We cannot escape the judgment of others, that is just a fact. Whether it is verbalized or not, we are creatures of judgment, making determinations about each other constantly. I desperately try to accept those around me just as they are, struggling to see the best in others. Do I always succeed? Not hardly, but it is getting easier as I mature. Do I think I have the right to criticize others according to my judgments? I would think not, especially if they are not hurting themselves or those around them*.

Personally, I have granted, you could say, permission to a few to criticize my behavior. Those that have more than earned my trust, respect and have proved beyond a shadow of a doubt that they have my best interest at heart. I know that they would not intentionally hurt me. In order to accept criticism, you have to make yourself vulnerable and most are unwilling to do that with just anyone. I would certainly not care for someone who has not earned that right to approach me with a criticism of my behavior or words, and honestly, I probably would take is as a personal affront and be 'on my guard' with that person in the future. Why? Because I am unsure of their motivation. Why are they criticizing me? Is it to make them feel more powerful? More important? More right? Are they trying to make me more like them? Can they only accept me if I fit into their mold?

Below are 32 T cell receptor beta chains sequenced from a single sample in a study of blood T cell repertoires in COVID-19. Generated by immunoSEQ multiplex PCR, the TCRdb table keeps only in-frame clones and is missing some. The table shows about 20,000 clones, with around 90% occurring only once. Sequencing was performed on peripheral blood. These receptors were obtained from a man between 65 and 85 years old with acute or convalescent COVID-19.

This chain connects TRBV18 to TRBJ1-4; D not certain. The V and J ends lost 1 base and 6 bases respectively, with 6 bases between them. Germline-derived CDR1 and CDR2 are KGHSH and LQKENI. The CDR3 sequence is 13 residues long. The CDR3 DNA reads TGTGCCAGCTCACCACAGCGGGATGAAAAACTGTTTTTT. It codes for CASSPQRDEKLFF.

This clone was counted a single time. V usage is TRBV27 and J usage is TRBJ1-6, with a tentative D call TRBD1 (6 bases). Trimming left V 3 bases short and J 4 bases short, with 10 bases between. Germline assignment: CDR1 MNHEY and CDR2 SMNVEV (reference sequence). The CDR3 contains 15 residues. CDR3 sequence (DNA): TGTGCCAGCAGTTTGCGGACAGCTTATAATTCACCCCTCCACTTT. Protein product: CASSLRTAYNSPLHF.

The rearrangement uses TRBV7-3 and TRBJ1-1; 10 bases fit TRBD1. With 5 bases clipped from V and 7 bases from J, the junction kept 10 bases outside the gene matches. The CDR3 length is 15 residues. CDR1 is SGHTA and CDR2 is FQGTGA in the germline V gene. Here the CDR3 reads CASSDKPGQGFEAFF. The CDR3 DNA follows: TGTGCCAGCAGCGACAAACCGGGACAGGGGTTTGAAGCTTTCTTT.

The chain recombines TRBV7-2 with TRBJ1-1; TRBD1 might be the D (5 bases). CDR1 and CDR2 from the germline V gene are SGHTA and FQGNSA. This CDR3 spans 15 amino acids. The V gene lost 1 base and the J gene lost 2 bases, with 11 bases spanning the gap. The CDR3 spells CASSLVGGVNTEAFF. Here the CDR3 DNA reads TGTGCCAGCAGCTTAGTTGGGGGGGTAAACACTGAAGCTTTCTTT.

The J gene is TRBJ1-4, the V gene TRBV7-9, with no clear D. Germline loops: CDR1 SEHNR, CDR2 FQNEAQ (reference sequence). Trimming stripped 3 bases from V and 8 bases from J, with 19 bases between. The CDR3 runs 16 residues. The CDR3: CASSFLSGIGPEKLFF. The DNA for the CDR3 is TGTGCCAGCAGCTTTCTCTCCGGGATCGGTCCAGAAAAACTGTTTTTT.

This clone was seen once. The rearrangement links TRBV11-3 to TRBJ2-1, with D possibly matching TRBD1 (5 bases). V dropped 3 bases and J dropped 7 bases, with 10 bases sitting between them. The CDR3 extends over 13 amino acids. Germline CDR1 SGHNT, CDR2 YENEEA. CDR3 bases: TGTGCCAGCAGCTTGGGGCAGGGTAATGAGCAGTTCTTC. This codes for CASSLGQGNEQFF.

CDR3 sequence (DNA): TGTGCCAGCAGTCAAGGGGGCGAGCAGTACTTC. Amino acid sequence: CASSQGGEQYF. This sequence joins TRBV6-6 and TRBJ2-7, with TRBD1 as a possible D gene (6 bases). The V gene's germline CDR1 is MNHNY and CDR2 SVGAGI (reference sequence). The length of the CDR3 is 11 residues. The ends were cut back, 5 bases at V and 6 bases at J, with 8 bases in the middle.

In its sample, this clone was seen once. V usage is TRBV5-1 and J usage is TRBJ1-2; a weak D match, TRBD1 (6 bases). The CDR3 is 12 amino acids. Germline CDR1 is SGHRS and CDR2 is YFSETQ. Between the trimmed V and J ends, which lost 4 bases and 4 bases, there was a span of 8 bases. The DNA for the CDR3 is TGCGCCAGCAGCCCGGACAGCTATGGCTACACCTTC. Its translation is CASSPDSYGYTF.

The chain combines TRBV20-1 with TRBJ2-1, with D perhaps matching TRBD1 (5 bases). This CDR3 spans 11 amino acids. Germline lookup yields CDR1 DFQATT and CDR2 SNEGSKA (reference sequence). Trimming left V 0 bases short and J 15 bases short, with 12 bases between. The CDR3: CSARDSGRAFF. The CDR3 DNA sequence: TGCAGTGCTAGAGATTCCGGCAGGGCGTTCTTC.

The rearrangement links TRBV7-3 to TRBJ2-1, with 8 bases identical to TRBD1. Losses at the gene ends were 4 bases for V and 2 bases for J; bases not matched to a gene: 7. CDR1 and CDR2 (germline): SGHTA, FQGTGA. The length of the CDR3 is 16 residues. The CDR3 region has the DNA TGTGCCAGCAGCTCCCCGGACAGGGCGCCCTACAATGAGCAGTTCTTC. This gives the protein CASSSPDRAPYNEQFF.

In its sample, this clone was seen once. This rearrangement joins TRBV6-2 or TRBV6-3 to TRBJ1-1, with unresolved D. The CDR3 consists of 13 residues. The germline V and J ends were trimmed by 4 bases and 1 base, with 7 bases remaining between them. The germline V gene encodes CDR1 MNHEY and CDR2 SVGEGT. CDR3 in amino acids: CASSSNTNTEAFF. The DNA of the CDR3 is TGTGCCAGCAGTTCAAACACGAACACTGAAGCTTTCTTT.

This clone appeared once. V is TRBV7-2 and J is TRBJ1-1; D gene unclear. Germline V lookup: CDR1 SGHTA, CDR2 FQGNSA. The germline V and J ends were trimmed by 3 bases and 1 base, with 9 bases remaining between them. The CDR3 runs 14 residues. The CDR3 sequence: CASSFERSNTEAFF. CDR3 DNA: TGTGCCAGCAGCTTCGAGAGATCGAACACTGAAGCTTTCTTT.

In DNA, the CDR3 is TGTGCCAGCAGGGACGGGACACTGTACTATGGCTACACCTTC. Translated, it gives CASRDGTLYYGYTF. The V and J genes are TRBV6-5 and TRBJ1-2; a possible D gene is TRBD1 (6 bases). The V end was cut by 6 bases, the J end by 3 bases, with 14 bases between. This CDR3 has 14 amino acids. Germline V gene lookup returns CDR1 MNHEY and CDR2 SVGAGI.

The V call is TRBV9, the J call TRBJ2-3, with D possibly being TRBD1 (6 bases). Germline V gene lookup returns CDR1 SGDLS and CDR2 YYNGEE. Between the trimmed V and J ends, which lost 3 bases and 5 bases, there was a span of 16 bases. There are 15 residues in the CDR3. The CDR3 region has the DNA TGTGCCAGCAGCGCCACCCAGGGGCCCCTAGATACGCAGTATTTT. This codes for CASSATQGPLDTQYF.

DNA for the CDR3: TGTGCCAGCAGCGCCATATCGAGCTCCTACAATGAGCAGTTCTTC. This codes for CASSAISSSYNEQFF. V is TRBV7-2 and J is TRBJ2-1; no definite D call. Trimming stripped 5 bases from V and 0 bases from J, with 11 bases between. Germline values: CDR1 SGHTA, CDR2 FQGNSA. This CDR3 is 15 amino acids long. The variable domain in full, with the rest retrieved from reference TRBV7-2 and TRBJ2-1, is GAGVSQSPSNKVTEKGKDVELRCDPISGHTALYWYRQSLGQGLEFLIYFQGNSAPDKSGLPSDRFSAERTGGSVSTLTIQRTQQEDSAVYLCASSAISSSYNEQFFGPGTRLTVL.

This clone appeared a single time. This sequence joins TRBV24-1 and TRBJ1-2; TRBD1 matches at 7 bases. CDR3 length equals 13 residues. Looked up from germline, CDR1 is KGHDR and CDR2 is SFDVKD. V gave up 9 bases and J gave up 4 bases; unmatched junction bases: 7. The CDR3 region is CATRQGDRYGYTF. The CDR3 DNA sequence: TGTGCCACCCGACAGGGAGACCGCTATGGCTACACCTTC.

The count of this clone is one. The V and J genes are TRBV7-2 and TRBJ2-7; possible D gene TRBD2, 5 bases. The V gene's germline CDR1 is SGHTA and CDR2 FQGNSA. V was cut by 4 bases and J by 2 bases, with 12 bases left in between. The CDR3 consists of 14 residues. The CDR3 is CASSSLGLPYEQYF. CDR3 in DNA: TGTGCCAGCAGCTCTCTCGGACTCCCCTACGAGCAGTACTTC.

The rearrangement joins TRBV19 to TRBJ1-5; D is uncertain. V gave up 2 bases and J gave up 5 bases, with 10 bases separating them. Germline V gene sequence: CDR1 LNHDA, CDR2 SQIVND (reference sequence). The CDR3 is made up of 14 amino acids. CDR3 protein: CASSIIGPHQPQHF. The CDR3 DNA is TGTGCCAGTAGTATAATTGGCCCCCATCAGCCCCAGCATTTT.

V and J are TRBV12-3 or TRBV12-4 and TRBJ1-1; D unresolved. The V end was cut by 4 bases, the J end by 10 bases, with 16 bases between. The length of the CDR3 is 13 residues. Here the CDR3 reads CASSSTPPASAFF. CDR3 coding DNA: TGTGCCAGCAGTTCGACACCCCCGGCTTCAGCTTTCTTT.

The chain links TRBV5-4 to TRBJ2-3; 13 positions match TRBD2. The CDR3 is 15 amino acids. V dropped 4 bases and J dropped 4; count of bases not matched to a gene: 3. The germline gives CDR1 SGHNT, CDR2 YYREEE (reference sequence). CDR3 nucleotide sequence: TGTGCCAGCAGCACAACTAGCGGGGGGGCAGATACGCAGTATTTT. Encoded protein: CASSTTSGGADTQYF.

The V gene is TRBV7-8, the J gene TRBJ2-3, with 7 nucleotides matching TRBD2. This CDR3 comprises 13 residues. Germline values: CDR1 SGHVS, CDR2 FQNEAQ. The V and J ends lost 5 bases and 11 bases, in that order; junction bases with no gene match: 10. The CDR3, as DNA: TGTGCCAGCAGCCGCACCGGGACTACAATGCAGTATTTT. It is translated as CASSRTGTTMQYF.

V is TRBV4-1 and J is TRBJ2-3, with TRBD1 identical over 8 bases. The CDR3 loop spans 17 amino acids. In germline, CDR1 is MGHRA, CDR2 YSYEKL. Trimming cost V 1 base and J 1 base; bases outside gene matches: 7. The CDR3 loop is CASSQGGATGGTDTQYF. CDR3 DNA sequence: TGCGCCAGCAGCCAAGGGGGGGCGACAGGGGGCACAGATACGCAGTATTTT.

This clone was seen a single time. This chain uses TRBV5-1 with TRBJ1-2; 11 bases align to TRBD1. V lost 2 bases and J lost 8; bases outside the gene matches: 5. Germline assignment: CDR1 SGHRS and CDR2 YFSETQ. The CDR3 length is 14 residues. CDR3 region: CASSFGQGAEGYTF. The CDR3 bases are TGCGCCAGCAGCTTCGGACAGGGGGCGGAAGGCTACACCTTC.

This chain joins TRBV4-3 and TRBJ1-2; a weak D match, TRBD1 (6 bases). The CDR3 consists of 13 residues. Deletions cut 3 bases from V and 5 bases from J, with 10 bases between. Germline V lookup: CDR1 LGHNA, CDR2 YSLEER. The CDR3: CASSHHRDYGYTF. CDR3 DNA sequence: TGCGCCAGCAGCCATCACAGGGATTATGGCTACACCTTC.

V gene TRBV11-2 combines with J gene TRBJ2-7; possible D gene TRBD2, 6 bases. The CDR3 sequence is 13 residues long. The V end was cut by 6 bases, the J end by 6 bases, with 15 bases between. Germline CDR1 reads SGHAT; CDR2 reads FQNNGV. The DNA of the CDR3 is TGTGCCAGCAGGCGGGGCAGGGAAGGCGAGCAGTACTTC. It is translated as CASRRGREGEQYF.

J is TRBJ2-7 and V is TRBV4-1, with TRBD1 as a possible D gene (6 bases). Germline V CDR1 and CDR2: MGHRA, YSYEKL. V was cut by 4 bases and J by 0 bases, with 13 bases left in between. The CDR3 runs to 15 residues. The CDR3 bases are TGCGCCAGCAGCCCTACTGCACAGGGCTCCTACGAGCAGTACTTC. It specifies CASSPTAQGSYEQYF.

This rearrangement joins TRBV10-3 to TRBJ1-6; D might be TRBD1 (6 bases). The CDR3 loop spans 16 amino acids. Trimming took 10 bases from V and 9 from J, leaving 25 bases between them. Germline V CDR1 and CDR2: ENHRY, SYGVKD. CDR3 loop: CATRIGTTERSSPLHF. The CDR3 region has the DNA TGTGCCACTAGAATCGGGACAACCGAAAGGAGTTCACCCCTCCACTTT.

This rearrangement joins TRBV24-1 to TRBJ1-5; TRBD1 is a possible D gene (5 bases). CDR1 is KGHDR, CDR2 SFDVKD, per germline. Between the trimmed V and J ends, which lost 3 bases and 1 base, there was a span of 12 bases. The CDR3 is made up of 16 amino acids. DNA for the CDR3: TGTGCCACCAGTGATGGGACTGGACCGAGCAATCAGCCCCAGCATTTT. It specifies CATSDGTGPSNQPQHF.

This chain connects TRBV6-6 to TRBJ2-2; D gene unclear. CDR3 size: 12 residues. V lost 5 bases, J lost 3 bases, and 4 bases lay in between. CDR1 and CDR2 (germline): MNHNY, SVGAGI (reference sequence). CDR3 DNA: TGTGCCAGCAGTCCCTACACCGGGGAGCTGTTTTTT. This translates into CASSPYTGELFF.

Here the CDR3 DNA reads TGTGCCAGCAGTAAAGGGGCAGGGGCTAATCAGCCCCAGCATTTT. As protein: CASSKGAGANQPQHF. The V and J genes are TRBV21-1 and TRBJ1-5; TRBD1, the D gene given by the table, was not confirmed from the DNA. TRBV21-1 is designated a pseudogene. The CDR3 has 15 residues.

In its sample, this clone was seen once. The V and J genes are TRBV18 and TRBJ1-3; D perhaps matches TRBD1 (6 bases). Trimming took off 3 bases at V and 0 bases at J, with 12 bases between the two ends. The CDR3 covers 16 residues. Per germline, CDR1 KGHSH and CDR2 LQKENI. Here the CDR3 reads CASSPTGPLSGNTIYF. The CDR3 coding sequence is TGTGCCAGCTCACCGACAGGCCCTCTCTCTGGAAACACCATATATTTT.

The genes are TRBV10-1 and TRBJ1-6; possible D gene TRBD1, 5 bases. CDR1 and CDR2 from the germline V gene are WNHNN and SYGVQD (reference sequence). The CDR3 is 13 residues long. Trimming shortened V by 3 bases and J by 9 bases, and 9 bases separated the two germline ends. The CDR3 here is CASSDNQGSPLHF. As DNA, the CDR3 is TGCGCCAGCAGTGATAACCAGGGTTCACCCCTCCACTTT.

There is one exception and that would be in a teacher-student type of relationship. As a student, you have put yourself 'under' the teaching of one more learned and experienced for the purpose of growing and learning from them. You would want them to direct you and train you - this type of criticism, or training, is not intended to wound, but to teach. Most acceptable and right, in my view.